According to the BLS, APRNs collectively earned a median annual salary of $113,930. Among the different APRN roles, nurse anesthetists had the highest median earnings with $167,950.
The BLS predicts jobs for APRNs to increase by 31% during this 10-year period. Nurse practitioners boast the highest projected growth rate of 36%.
A master's in public health prepares students for a number of professions. Most of these programs include coursework in epidemiology, which studies the causes and effects of diseases, injuries, and other health risks for humans. Other core topics include biostatistics, a field focused on collecting and interpreting health-related data, and community health education. Many public health master's pathways offer specializations in these areas, along with other related fields such as global health and public health policy.
Most programs span two years, but some schools offer accelerated tracks that students can complete in less than 18 months. According to the 2017 NACE report, this degree saw an 87.2% postgraduate employment rate.
Epidemiologist; biostatistician; health educator
According to the BLS, epidemiologists earned a median annual salary of $69,660. However, those working for certain employers — such as scientific research facilities and hospitals — earned median salaries of $82,000-$99,000.
A master's in software engineering teaches students to design and develop computer programs and applications, along with the operating systems that power devices and computer networks. Entry-level software developers often write code for computer programmers and test products to ensure they function properly. This master's may also prepare students for computer and information systems manager roles. Also known as IT managers, these professionals plan and facilitate various projects and activities related to their organization's technology systems.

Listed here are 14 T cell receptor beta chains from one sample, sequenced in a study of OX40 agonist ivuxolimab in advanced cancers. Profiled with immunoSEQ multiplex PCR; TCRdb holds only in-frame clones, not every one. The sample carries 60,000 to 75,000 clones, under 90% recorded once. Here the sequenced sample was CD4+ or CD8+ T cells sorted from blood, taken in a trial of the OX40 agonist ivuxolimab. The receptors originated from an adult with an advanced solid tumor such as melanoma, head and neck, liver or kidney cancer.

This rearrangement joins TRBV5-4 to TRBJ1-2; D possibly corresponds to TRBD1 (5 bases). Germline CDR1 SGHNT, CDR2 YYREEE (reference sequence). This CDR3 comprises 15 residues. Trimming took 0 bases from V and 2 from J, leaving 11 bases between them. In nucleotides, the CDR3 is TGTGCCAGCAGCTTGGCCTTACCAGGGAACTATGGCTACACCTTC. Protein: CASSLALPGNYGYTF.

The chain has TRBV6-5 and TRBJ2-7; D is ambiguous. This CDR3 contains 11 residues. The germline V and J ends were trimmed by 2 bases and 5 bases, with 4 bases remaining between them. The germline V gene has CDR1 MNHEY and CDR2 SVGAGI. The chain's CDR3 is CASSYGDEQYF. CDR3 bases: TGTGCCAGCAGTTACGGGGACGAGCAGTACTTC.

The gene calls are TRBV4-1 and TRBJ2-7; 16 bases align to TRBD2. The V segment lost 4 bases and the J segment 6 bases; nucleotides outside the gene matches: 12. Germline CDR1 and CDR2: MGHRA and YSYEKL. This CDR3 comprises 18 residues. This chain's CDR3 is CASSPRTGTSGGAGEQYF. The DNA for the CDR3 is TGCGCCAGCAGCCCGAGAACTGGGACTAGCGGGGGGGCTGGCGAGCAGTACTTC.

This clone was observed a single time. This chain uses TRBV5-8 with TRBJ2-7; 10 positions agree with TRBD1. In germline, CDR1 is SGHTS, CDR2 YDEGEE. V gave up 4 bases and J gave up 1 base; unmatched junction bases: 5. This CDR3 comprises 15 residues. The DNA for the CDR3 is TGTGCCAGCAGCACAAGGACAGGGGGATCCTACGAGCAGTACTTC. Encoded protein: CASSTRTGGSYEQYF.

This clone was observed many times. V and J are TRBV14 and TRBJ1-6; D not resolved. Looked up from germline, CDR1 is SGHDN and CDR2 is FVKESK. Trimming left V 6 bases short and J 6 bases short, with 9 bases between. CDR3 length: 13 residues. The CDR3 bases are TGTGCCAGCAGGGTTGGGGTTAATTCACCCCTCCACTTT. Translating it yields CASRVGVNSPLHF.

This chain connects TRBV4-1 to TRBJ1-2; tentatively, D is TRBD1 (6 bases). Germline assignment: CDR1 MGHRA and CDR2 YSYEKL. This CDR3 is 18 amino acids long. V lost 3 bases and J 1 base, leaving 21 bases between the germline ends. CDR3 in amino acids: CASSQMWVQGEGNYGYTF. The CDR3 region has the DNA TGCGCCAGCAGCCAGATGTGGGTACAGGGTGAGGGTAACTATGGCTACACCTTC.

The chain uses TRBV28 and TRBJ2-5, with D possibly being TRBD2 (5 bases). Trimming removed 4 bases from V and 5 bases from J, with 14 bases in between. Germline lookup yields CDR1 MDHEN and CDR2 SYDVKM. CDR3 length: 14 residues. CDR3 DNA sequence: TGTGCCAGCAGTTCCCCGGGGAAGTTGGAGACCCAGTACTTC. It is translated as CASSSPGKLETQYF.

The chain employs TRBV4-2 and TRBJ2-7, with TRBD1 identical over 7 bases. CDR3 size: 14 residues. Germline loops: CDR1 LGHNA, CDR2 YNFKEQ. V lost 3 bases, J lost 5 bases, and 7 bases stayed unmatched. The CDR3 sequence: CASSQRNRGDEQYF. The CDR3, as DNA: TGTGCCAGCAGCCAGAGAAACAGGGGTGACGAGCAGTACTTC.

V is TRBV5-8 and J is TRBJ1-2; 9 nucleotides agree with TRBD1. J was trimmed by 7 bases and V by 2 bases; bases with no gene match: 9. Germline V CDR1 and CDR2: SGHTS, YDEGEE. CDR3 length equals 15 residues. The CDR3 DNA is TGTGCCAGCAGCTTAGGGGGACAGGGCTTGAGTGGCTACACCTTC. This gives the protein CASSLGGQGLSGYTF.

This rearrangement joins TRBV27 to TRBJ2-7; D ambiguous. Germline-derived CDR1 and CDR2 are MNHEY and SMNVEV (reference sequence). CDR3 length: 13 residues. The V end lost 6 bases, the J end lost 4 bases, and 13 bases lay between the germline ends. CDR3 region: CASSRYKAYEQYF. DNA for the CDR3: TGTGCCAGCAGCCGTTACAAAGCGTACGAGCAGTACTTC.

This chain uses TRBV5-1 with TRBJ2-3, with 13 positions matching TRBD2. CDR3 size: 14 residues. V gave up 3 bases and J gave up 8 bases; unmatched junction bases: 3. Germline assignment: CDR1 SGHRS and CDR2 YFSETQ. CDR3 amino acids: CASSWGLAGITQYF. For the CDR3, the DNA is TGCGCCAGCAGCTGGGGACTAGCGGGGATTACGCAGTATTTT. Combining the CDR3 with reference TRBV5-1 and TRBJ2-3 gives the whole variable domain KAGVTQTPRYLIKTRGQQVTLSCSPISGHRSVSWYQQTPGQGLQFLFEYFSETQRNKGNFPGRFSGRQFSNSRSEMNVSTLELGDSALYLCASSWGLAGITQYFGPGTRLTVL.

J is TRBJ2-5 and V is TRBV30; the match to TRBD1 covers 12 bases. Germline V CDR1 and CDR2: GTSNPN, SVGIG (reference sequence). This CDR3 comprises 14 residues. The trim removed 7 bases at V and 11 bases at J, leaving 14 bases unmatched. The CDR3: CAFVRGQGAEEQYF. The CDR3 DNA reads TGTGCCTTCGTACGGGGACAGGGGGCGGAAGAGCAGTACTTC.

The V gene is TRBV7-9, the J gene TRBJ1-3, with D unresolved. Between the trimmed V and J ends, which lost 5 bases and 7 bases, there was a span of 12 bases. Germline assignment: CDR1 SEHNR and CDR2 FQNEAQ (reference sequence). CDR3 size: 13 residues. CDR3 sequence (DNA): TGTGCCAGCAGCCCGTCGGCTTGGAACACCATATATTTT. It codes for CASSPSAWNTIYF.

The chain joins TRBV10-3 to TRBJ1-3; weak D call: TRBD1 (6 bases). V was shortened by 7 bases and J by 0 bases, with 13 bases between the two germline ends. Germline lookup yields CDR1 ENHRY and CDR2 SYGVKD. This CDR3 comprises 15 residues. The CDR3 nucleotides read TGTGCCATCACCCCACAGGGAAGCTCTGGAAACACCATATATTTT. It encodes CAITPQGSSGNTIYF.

The curriculum for a master's in software engineering may also cover project management, database development, and network architecture.
Software developer; computer and information systems manager; network architect
In 2017, the BLS reported that computer and information systems managers earned a median annual salary of $142,530, while software developers earned a median annual salary of $105,590.
The BLS projects jobs for software developers will increase by 24% over this decade. Jobs for computer and information systems managers should grow by 12% during the same period.
Tips for Master's Graduates Entering the Workforce
Piotr Sosnowski is the head of HR and co-founder at Zety. He boasts seven years of experience in recruitment in top companies and managing teams and HR projects. He has expanded the InterviewMe and Zety team from three people to over 50 in less than four years.
Here are his top 6 tips for master’s graduates entering the workforce:
Start networking in the midst of earning your master's degree. Build a professional network of contacts and reach out to the companies and thought leaders you admire. Follow their steps and interact with them. LinkedIn is a great place to start; it allows you to create a presentable, professional profile and connect with people who can play a significant role in your career.
Attend networking events and industry workshops, joining online groups and webinars to keep up with the industry buzz.
Prepare a Winning Entry-Level Application
Considering that as a graduate you may not have extensive work experience, learn how to create an entry-level job application and highlight what's unique about you. From a tailored resume, through a robust online presence, to an online portfolio or innovative solution of a video resume — the internet supplies you with a significant amount of guides and tutorials on how to prepare a job application.
Reach Out to Your “Dream Come True” Companies